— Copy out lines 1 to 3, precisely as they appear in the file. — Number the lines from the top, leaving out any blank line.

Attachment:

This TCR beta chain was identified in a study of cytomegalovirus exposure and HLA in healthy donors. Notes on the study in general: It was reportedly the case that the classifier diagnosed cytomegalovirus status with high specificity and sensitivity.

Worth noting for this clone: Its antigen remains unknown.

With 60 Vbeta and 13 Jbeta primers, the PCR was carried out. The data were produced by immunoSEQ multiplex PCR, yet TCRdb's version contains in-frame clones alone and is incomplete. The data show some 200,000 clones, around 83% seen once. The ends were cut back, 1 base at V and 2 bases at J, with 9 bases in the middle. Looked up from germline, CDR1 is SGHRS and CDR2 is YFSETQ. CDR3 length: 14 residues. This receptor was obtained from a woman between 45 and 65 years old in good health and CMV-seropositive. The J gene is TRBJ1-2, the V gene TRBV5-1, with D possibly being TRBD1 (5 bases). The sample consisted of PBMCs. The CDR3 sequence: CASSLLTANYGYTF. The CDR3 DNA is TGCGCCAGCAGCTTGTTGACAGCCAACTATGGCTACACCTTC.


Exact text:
This TCR beta chain was identified in a study of cytomegalovirus exposure and HLA in healthy donors. Notes on the study in general: It was reportedly the case that the classifier diagnosed cytomegalovirus status with high specificity and sensitivity.

Worth noting for this clone: Its antigen remains unknown.

With 60 Vbeta and 13 Jbeta primers, the PCR was carried out. The data were produced by immunoSEQ multiplex PCR, yet TCRdb's version contains in-frame clones alone and is incomplete. The data show some 200,000 clones, around 83% seen once. The ends were cut back, 1 base at V and 2 bases at J, with 9 bases in the middle. Looked up from germline, CDR1 is SGHRS and CDR2 is YFSETQ. CDR3 length: 14 residues. This receptor was obtained from a woman between 45 and 65 years old in good health and CMV-seropositive. The J gene is TRBJ1-2, the V gene TRBV5-1, with D possibly being TRBD1 (5 bases). The sample consisted of PBMCs. The CDR3 sequence: CASSLLTANYGYTF. The CDR3 DNA is TGCGCCAGCAGCTTGTTGACAGCCAACTATGGCTACACCTTC.